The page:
50% Of Children With Special Needs Are Bullied At School

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B A C K – T O – S C H O O L  S U R V E Y

Parents that were recently surveyed by AngelSense revealed the severity of the situation for children with special needs: 50% of parents reported that their special needs child has been bullied at least once on the way to school or at school, and almost 80% of parents of children with special needs, such as autism spectrum disorder and Down syndrome, worry that their child will experience bullying at some point. This is according to a recent survey by AngelSense, a GPS based community platform looking to create a safer world for children with special needs.

In recent years, the subject of bullying has become a growing issue across the United States among all children, and most specifically among children with special needs. Guided by AngelSense’s mission to improve the safety of  children with special needs, this survey was designed to estimate the severity of this issue, so that parents in  collaboration with schools will be encouraged to implement new anti-bullying strategies this coming school year. The results of this study may be used to address the subject of special needs bullying in schools, and raise awareness among parents, teachers, school staff and even students.

“Parents of children with autism spectrum disorder (ASD) are in constant worry about their child’s safety. On the way to school, during school hours and on the way home, children with ASD are unfortunately targets for bullies, mostly because of their different social skills and because the bullies know they won’t be able to report them”, said Natasha Cornin, mother of a seven-year-old boy with low verbal autism spectrum disorder and an AngelSense  customer support representative. “We want to create a community where parents can voice their concerns about the safety of their children, and where parents together with schools will make an effort to reduce this epidemic.”

The survey, designed in collaboration with Amir Tal, PhD, was conducted in August 2015 and generated 218 responses from parents of children with special needs, the majority of whom are parents of children with autism spectrum disorder (ASD) living in the USA. The survey offered a section for parents to submit suggestions on how school bullying may be prevented. Multiple parents suggested that more education be provided in schools about children with special needs. Other parents suggested enforcing stronger anti-bullying policies, with clear procedures outlined in their handbook. Some of the suggestions stated that parents of bullies should be held accountable for these incidents.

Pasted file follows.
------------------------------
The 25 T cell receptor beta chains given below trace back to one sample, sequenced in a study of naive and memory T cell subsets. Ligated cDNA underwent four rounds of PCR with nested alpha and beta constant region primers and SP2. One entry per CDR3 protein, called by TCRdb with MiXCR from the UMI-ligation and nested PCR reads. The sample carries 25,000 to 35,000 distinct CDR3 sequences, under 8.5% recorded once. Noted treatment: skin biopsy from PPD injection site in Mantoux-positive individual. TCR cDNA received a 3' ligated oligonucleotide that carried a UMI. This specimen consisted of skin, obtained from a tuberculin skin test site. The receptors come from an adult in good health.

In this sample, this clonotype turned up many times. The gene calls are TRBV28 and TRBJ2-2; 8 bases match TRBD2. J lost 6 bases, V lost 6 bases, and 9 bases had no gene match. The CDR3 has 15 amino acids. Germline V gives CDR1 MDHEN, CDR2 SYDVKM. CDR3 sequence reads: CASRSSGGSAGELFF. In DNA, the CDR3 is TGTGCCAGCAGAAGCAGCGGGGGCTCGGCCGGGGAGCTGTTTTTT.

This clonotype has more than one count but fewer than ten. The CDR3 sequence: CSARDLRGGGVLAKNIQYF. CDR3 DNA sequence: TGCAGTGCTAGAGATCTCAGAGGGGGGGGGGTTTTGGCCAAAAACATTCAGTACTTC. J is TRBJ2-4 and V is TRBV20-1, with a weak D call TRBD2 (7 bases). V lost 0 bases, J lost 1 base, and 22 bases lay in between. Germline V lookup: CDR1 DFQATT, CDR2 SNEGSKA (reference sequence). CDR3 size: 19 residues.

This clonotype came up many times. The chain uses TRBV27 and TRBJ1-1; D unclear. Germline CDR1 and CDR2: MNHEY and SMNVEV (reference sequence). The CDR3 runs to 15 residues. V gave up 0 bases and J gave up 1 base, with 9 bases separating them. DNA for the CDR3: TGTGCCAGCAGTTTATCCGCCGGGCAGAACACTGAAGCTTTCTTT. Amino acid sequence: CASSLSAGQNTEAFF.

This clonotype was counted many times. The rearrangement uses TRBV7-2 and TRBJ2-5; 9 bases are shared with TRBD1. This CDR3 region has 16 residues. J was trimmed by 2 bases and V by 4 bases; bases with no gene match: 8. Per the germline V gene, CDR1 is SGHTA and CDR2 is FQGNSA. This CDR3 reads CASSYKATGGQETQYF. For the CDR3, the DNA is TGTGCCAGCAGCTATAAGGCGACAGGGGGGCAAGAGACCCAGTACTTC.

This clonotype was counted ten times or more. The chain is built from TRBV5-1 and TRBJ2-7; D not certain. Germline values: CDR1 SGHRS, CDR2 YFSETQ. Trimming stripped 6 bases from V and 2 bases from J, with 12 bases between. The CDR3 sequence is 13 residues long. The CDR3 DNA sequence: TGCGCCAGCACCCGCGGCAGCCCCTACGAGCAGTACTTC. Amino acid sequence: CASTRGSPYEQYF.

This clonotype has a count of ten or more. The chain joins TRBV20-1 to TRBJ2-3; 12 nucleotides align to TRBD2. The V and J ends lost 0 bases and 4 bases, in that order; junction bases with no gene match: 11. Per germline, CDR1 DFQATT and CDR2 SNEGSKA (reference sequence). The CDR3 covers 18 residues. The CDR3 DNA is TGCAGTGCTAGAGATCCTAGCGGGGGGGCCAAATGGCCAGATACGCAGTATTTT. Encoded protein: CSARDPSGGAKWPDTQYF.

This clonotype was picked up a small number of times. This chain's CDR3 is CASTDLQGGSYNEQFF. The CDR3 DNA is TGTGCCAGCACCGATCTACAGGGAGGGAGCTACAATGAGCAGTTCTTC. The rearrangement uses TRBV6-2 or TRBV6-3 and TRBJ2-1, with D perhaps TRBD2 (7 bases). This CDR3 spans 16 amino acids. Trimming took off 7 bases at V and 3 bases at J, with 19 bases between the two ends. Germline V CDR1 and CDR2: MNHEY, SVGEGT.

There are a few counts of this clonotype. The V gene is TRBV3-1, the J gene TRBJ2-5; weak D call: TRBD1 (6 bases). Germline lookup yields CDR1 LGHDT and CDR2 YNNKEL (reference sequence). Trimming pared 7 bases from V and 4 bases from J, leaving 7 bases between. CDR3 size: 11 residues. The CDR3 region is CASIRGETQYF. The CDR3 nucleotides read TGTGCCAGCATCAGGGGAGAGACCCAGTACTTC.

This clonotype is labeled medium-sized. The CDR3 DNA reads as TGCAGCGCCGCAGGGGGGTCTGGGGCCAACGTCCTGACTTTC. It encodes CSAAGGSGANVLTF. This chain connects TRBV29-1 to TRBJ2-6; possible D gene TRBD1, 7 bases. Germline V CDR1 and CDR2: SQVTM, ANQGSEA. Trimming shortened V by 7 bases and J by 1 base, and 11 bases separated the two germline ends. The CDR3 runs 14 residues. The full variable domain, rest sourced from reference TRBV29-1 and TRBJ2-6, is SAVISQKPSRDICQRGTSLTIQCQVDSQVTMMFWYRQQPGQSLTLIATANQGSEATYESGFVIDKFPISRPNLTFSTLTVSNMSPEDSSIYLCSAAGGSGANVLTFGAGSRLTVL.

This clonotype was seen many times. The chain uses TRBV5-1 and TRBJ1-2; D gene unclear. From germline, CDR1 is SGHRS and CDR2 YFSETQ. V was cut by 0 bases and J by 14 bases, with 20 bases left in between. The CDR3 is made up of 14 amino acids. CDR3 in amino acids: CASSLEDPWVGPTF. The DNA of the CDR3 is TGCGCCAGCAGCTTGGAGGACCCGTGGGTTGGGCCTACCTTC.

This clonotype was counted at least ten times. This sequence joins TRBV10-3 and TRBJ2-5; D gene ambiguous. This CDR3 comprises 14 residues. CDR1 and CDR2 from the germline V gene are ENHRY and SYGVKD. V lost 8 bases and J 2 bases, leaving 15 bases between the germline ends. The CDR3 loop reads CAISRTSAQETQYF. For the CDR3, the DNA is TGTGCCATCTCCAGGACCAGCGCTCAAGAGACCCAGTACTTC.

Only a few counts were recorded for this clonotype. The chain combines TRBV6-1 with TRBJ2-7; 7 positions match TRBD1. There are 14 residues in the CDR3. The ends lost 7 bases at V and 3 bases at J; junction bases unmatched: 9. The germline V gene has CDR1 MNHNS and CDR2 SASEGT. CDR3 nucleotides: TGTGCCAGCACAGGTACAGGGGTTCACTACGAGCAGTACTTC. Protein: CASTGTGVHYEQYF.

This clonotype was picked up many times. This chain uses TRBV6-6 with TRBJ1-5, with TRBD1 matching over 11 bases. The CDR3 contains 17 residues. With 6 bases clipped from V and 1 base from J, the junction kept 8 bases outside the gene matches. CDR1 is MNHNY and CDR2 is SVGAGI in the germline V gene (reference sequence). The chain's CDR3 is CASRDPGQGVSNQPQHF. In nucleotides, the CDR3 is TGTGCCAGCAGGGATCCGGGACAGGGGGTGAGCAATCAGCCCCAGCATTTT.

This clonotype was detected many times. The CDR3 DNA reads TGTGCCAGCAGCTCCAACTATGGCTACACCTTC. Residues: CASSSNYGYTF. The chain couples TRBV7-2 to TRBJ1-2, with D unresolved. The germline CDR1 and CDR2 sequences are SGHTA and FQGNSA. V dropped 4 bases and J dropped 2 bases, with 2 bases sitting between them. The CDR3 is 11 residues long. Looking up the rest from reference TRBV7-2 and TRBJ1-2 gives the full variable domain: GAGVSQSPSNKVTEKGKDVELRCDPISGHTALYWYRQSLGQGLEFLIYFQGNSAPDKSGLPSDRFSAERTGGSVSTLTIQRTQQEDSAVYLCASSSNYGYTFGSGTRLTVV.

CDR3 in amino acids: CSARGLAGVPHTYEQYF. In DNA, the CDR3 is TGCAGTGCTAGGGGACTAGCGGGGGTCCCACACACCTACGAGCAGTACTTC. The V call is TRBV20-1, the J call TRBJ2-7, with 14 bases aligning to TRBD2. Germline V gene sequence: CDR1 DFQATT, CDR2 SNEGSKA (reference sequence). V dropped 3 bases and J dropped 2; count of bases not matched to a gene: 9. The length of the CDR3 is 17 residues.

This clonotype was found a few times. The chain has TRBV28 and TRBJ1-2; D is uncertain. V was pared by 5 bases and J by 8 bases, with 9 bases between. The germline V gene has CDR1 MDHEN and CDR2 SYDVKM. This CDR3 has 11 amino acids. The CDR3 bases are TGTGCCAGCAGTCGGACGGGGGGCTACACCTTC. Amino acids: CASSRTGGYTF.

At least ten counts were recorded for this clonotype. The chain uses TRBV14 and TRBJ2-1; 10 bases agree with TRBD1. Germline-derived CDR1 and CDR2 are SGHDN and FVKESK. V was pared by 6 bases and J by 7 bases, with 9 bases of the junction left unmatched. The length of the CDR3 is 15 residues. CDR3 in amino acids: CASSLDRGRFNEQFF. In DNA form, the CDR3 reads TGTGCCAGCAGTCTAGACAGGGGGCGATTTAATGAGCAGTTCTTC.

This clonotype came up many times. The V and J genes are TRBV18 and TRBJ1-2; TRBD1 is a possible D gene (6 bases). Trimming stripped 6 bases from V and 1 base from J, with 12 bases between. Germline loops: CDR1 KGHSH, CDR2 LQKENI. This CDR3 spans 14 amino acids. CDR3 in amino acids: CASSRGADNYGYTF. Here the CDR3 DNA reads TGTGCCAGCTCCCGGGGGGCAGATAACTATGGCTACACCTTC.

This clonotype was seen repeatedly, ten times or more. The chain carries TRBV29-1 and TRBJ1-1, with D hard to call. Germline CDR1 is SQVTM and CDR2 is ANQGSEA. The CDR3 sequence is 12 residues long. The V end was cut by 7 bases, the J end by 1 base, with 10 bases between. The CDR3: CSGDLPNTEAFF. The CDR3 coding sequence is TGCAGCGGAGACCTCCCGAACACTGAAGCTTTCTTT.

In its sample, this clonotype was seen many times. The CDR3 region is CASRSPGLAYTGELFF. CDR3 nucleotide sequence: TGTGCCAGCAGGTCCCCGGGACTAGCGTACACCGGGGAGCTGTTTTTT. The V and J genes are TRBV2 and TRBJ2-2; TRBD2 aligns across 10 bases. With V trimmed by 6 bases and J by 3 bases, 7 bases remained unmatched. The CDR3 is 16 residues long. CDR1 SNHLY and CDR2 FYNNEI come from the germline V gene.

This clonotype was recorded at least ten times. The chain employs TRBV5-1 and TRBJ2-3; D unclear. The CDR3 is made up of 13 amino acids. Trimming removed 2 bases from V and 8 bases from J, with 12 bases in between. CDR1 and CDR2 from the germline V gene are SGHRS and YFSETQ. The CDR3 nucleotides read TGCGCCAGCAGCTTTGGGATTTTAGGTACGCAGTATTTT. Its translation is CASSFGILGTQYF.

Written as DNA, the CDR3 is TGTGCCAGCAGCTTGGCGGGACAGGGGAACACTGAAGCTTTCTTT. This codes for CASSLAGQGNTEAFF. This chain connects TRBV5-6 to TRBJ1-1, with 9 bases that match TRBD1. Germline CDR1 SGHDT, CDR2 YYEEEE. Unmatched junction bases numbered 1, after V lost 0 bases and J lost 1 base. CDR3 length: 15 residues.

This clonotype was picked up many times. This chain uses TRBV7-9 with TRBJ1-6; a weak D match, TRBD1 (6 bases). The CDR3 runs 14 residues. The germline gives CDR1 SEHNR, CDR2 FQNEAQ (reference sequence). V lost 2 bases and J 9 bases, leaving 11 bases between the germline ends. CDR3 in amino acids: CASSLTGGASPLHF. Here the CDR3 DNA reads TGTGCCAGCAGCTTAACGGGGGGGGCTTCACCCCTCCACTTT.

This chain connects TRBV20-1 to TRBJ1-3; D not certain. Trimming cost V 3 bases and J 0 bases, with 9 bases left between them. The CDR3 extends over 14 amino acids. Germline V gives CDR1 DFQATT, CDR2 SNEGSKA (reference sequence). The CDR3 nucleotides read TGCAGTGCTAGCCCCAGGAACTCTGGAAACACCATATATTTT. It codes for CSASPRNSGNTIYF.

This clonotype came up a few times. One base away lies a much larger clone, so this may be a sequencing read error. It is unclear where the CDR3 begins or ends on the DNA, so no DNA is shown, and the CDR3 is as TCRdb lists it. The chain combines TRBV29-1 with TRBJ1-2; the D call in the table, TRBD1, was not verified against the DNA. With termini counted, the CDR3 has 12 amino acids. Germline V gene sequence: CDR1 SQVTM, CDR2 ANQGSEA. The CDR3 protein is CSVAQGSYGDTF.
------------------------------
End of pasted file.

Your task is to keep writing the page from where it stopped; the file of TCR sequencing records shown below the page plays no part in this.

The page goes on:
These figures strongly support the professional literature which indicates that bullying against children with special needs is a dire phenomenon that needs to be addressed by all stakeholders in the disability field. With the new school year just about to begin, the issue of children with special needs being bullied is a pressing one. Parents of children with special needs are always concerned about their child’s safety and well-being, and they entrust their schools and teachers to provide a secure environment for their children.•

ABOUT ANGELSENSE:
AngelSense will continue to raise awareness about the issue of bullying, so that all parties can contribute to a genuine effort to reduce and prevent bullying. AngelSense is a GPS & voice monitoring solution designed exclusively for children with special needs, with the mission of creating a safer world for these special children while bringing peace of mind to their families. With AngelSense, parents have a full view of their child’s day and can easily monitor their level of safety. Some key features include a unique diary that captures the child’s route throughout the day,  immediate SMS notifications sent to the parent for every unusual car stop and location change, a “Wandering Child” solution in case of a lost child or elopement, and wearable and accessories designed to adapt to sensory sensitivities of children with special needs. AngelSense has redefined support by employing parents as its support staff that know first-hand what it is like to have children with special needs. When a customer needs help with AngelSense, they  receive support by another special needs parent (www.angelsense.com).


 

KEY CONCLUSIONS OF THE SURVEY
• Almost 80% of parents worry that their child might experience bullying on the way to school or during school hours.
• Almost half of all parents confirmed that their child has been bullied during school hours and only 17.7% of parents were able to categorically state their child had never been bullied during school hours.
• Of the parents that confirmed that their child was bullied, 94% said that there have been multiple incidents of bullying.
• Children with special needs experienced: Physical bullying (12%), Verbal bullying (50%) and a large percentage experienced both (38%).
• Of parents that confirmed that their child was bullied, 64% of them reported that their children experienced bullying on school grounds, 50% of them reported incidents in the classroom itself, and almost 50% reported  incidents on the school bus and while waiting for the school bus.
• Of the parents that confirmed their child was bullied, 74.8% turned to a teacher for help, and in most cases, this helped stop the bullying.

 

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